Having established this, I would like to then think about the ways this might open up O’Connor’s text to political, social, and historical readings. Framing this argument will be revisionist readings of the American and Southern literary canons such as those in Pease’s Revisionary Interventions into the Americanist Canon (Duke UP, 1994), Patricia Yaeger’s Dirt and Desire (U of Chicago P, 2000), Kreyling’s “Toward A New Southern Studies” (South Central Review 22, 2005) and Ford’s response (“Listening to the Ghosts: The New Southern Studies” South Central Review 22, 2005), and Ladd’s “Literary Studies: The Southern United States” (PMLA 120, 2005) and Smith’s response (“The State of United States Southern Literary Studies”, PMLA 121, 2006). While there have been many critiques of O’Connor’s construction of race, class, and gender, I would like to push for a more intersectional understanding of how these aspects of her work interact. To do so, I will attempt to bring some of the previous writing on these subjects together in new ways, as well as adding my own critical interpretation of O’Connor’s texts.
In terms of race, I will consider Crawford’s “An Africanist Impasse: Race, Return, and Revelation in the Short Fiction of Flannery O’Connor” (South Atlantic Review 68, 2003), Edmund’s “Through a Glass Darkly: Visions of Integrated Community in Flannery O’Connor’s ‘Wise Blood’” (Contemporary Literature 37, 1996), Fowler’s “Aligning the Psychological with the Theological: Doubling and Race in Flannery O’Connor’s Fiction” (Flannery O’Connor Review 13, 2015), Schroeder’s “Desegregation and the Silent Character in O’Connor’s ‘Everything That Rises Must Converge’” (Flannery O’Connor Review 10, 2012), Alice Walker’s essay on O’Connor in In Search of Our Mother’s Gardens (Women’s Press, 2001), and Williams’ “Black and White: A Study in Flannery O’Connor’s Characters” (Black American Literature Forum 10, 1976). In terms of class, the texts I’ll look at will include Martin’s “Flannery O’Connor and Fundamental Poverty” (The English Journal 60, 1971) and Tedford’s “Flannery O’Connor and the Social Classes” (The Southern Literary Journal 13.2, 1981). Finally, in terms of gender, I’ll examine several of the essays in Flannery O’Connor: New Perspectives (University of Georgia Press, 1996), as well as Hoberek’s “Liberal Antiliberalism: Mailer, O’Connor, and The Gender Politics of Middle-Class Ressentiment” (Women’s Studies Quarterly 33, 2005), and Smith’s “Flannery O’Connor’s Empowered Women” (The Southern Literary Journal 26, 1994).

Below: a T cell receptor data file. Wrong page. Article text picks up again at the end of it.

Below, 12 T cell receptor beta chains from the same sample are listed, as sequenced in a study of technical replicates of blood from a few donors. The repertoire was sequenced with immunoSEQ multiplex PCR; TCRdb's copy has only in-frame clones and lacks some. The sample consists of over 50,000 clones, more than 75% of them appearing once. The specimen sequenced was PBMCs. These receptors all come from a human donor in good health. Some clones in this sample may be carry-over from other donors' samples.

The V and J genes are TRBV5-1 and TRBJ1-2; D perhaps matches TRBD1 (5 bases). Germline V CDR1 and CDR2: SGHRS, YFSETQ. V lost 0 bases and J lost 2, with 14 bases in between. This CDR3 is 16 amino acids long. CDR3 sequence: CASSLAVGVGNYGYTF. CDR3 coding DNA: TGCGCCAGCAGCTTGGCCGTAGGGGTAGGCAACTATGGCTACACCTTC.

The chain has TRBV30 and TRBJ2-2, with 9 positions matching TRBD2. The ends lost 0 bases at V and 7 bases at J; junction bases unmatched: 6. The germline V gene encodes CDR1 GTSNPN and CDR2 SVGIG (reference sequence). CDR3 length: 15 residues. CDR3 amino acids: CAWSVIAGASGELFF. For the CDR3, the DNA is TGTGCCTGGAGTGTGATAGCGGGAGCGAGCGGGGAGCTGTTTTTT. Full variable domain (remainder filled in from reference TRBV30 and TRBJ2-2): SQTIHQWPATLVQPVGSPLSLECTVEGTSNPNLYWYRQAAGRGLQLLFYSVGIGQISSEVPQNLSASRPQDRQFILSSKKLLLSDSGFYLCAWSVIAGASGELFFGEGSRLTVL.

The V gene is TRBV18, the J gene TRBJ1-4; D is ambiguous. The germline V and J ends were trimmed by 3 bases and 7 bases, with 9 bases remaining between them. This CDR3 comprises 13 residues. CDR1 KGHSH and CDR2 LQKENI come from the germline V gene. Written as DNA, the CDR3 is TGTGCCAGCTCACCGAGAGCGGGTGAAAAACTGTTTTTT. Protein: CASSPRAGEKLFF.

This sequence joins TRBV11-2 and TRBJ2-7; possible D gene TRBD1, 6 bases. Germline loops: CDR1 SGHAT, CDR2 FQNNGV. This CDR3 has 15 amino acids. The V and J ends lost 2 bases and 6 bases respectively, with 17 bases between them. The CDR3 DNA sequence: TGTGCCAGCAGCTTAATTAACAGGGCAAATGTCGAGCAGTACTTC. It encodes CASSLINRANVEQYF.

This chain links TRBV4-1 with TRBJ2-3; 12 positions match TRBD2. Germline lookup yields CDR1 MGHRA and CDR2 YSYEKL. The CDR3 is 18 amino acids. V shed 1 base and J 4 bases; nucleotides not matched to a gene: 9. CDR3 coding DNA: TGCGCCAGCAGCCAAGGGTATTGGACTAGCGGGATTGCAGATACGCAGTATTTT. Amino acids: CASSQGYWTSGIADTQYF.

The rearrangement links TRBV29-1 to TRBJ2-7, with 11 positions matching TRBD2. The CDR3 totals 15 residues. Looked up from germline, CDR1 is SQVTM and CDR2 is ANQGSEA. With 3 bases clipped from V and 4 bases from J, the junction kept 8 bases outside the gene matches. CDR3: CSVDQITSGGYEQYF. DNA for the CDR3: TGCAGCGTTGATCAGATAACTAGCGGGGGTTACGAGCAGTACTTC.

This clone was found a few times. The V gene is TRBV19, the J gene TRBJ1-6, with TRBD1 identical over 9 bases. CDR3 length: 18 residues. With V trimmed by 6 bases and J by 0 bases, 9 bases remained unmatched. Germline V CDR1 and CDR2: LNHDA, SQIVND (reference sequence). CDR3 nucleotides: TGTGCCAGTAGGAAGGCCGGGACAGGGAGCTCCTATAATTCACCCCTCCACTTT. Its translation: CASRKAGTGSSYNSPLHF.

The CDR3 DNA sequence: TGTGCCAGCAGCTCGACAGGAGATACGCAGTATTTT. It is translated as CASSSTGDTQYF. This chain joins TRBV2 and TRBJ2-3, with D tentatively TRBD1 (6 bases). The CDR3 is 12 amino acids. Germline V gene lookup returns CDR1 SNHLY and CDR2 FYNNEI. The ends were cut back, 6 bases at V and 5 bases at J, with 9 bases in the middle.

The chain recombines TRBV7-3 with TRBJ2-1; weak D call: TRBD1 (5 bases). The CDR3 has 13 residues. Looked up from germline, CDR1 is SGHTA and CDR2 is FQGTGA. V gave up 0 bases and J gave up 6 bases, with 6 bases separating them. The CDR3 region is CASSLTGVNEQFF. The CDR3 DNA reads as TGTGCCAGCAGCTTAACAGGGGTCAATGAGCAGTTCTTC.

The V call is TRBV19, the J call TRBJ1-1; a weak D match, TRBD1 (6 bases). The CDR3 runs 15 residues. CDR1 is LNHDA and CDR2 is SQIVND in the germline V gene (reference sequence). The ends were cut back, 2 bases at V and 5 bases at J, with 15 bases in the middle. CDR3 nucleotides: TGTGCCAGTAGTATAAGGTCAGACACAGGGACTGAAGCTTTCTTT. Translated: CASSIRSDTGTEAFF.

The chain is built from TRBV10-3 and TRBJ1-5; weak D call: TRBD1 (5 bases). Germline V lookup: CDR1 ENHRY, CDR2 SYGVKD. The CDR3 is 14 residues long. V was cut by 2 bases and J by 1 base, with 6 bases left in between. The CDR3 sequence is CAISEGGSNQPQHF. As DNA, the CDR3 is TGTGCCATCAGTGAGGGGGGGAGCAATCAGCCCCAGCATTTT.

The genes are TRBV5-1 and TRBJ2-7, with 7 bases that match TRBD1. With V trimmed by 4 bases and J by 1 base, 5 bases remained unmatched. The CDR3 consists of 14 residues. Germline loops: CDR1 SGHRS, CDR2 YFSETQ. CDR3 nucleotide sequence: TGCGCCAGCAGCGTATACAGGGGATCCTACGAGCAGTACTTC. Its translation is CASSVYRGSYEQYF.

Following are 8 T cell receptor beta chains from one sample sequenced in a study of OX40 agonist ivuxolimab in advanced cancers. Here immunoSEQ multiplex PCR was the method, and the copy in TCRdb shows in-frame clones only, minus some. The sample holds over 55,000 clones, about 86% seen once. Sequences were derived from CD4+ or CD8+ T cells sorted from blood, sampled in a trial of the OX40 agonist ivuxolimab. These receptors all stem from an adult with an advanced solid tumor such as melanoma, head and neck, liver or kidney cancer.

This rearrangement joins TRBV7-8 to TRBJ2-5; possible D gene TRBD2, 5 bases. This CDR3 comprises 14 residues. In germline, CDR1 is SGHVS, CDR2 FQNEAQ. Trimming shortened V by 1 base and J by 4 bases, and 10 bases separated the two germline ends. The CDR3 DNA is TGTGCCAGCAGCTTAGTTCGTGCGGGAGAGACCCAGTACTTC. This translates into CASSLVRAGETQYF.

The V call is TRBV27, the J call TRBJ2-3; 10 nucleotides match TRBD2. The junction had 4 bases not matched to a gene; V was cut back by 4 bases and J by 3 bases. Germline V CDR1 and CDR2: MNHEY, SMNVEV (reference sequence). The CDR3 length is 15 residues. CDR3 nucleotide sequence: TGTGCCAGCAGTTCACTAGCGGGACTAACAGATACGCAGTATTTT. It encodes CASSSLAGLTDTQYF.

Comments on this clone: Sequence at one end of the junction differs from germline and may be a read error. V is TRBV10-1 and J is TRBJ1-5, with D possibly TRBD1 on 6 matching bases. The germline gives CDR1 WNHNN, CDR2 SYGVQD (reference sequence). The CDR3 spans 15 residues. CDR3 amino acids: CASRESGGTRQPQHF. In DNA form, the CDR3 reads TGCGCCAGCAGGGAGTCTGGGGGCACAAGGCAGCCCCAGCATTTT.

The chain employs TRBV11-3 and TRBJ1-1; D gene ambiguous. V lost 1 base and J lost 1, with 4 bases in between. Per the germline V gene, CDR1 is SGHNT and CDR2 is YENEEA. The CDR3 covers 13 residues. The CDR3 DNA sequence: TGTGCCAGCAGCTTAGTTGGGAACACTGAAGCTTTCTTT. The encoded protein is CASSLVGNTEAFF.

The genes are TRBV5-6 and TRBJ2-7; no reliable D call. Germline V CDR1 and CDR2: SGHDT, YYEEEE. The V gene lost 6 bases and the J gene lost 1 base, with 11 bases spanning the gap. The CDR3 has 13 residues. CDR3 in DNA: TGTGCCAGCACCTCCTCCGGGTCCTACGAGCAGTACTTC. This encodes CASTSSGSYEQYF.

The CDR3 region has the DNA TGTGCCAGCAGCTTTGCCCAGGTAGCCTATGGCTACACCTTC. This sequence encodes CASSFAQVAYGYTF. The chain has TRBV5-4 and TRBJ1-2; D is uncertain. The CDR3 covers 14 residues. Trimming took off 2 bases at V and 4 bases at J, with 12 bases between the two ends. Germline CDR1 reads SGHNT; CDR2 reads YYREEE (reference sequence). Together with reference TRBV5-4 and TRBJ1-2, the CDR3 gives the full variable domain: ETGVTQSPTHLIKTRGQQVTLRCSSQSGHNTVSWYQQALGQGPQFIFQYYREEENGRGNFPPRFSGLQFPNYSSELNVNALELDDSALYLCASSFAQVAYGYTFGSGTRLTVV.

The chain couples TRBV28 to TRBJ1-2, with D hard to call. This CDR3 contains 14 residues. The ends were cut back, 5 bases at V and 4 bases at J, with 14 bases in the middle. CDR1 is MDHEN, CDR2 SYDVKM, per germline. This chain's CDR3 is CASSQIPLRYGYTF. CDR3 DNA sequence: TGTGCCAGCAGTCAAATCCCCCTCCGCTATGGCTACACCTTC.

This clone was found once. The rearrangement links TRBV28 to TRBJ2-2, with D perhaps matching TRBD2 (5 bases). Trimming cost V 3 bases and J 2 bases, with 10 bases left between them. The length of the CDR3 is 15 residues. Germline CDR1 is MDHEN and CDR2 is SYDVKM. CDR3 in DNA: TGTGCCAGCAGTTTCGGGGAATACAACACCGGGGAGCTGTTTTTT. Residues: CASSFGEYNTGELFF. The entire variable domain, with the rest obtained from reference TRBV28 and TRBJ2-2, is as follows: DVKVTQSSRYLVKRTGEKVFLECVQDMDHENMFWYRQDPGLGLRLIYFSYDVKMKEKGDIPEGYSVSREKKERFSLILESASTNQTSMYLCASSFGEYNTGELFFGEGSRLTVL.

I will access the above materials through a combination of use of the UCC library, my own library, online databases such as JSTOR, and UCD and Trinity College libraries in Dublin, which I will access with my ALCID card. In terms of organisational software, I’ve been using Zotero as an effective way to manage my somewhat unwieldy bibliography. This is obviously quite a large range of texts, and I’m well aware that this approach runs the risk of my study becoming overwhelmed with secondary sources, rather than my own original reading of the primary texts. However, I’ve purposely attempted to keep the breadth of my study quite wide at this early stage of research, and, accordingly, the range of texts above will shrink as my study progresses and I hone in on specific aspects of the texts, and also as I begin to select certain paradigmatic or illuminating stories of O’Connor’s for discussion, while excluding others. As O’Connor herself put it, “I suppose you come to know yourself as much by what you throw away as what you keep and at times it is appalling” (195). As the range of texts narrows, I hope that the framework of the approach outlined above will remain flexible enough to accommodate my needs. In doing so, I aim to build meaningfully on the body of O’Connor scholarship that has come before me, while also developing my own critical skills.